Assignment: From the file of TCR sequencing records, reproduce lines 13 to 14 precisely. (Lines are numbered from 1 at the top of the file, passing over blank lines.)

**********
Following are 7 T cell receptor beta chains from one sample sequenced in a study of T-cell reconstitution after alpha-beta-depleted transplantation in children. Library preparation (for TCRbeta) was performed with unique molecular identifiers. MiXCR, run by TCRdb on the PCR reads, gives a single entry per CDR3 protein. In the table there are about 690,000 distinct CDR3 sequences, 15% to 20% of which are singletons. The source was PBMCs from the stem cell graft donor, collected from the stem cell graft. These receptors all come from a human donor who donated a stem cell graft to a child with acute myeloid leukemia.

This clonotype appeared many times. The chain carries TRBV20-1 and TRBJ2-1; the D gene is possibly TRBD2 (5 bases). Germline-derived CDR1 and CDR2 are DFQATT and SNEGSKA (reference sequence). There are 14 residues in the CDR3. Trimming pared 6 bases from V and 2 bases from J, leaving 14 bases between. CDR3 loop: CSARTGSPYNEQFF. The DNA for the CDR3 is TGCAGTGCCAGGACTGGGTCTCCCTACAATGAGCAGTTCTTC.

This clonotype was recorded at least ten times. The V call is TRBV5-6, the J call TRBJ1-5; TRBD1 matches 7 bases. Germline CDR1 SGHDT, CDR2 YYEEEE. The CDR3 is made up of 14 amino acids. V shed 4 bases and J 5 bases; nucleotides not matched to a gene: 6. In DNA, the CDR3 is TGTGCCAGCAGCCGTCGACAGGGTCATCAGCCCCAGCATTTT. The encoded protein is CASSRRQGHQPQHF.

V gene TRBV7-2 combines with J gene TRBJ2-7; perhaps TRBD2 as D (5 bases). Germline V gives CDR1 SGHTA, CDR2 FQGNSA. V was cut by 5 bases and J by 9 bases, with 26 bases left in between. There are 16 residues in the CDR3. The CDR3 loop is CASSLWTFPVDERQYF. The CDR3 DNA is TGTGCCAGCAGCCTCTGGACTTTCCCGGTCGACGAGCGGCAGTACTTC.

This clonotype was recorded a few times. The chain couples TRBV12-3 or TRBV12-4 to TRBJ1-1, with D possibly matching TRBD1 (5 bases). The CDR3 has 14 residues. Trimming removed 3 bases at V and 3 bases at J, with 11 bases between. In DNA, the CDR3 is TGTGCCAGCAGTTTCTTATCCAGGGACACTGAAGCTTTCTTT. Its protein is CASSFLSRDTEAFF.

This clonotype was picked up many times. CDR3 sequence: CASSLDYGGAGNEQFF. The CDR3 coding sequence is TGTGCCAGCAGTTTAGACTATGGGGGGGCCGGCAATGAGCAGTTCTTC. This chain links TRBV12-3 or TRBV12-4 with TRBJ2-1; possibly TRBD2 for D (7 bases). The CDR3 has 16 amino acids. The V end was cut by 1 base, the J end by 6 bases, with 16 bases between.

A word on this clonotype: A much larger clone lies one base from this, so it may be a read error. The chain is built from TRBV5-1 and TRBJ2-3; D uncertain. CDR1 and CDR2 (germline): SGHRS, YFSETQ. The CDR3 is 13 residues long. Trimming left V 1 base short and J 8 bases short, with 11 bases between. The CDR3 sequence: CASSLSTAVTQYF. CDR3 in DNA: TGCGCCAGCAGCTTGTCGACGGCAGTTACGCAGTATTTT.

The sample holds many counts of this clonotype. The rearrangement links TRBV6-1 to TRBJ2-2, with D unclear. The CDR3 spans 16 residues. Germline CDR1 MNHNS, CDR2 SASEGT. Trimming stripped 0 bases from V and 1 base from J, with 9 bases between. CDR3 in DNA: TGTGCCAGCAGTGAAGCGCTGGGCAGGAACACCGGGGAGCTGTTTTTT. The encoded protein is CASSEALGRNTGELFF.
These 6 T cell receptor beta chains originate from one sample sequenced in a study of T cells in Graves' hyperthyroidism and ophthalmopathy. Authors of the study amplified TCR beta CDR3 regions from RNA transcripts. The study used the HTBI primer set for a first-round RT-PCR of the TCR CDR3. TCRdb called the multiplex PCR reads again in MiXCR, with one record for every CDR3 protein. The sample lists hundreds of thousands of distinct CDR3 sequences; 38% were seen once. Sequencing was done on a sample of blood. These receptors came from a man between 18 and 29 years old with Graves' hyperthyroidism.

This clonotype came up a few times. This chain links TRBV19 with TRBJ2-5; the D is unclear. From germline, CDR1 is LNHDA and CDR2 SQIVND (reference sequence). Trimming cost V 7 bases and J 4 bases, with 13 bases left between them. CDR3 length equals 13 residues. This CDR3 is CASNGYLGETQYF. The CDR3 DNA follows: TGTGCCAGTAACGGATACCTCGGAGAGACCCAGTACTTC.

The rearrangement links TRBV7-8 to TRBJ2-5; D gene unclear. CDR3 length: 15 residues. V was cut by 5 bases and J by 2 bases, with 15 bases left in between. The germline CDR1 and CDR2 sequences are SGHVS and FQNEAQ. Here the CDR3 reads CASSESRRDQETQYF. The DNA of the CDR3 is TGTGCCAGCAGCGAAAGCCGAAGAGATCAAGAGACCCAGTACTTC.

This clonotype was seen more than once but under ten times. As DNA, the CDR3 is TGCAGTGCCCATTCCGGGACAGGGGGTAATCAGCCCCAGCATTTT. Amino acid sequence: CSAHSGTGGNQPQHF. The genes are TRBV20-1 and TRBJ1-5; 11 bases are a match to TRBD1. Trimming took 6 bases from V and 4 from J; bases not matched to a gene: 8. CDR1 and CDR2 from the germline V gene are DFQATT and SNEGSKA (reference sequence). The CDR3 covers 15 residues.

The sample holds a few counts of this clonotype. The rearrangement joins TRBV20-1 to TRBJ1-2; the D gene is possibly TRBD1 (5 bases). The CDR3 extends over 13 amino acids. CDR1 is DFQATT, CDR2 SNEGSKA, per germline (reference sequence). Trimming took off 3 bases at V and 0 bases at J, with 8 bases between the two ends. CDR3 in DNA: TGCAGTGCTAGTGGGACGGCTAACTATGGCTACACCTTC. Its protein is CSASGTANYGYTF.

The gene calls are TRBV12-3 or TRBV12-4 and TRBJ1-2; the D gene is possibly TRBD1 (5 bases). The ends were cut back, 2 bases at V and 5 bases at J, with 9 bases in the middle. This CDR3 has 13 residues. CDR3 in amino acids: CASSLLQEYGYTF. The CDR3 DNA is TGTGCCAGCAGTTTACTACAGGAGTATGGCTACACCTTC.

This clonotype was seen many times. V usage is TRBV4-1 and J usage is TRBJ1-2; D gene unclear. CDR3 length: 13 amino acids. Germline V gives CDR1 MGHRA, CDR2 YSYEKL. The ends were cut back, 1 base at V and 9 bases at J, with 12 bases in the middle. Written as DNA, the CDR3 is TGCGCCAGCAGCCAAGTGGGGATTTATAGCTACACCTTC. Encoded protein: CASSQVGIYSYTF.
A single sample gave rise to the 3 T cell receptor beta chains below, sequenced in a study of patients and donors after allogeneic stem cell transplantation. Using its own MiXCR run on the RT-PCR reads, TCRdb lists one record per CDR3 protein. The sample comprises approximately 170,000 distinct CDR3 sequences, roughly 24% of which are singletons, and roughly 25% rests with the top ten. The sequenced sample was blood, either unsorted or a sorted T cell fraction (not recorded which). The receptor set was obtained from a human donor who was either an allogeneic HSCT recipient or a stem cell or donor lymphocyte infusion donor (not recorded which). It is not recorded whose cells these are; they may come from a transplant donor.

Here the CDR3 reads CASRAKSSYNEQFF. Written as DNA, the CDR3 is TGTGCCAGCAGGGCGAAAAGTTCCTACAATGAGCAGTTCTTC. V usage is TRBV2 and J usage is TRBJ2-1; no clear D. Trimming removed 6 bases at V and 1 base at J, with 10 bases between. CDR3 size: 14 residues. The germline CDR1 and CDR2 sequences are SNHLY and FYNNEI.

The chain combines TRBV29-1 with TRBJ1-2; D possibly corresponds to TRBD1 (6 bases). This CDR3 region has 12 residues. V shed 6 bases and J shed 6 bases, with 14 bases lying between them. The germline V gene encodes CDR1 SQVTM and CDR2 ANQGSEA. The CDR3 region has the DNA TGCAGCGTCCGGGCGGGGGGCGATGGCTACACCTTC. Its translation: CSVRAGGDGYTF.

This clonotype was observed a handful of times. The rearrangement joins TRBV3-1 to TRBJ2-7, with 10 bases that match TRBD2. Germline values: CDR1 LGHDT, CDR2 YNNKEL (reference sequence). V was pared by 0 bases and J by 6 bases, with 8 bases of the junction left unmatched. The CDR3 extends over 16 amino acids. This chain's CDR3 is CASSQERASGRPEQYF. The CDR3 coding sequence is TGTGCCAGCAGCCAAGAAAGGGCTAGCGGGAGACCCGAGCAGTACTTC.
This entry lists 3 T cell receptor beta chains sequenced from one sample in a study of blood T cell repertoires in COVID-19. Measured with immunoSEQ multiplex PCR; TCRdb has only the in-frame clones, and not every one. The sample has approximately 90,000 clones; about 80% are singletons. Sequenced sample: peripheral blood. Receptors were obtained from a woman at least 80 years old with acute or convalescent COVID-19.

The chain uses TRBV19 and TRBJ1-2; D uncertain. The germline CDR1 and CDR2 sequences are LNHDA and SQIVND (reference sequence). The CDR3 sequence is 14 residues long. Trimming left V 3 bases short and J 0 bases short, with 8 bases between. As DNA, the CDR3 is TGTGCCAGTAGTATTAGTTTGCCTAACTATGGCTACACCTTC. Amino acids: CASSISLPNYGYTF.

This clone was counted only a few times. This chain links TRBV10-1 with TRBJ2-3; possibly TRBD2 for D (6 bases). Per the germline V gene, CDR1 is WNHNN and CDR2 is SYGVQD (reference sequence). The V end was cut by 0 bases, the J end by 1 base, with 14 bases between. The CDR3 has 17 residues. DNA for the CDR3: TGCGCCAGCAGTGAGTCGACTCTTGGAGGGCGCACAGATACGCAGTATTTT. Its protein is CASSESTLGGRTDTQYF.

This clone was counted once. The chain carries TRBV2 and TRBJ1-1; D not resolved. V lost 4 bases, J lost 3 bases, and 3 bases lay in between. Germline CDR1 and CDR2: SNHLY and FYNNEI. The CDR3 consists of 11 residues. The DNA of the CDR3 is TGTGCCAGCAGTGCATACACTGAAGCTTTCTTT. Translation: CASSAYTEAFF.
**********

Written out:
The sample holds a few counts of this clonotype. The rearrangement joins TRBV20-1 to TRBJ1-2; the D gene is possibly TRBD1 (5 bases). The CDR3 extends over 13 amino acids. CDR1 is DFQATT, CDR2 SNEGSKA, per germline (reference sequence). Trimming took off 3 bases at V and 0 bases at J, with 8 bases between the two ends. CDR3 in DNA: TGCAGTGCTAGTGGGACGGCTAACTATGGCTACACCTTC. Its protein is CSASGTANYGYTF.

The gene calls are TRBV12-3 or TRBV12-4 and TRBJ1-2; the D gene is possibly TRBD1 (5 bases). The ends were cut back, 2 bases at V and 5 bases at J, with 9 bases in the middle. This CDR3 has 13 residues. CDR3 in amino acids: CASSLLQEYGYTF. The CDR3 DNA is TGTGCCAGCAGTTTACTACAGGAGTATGGCTACACCTTC.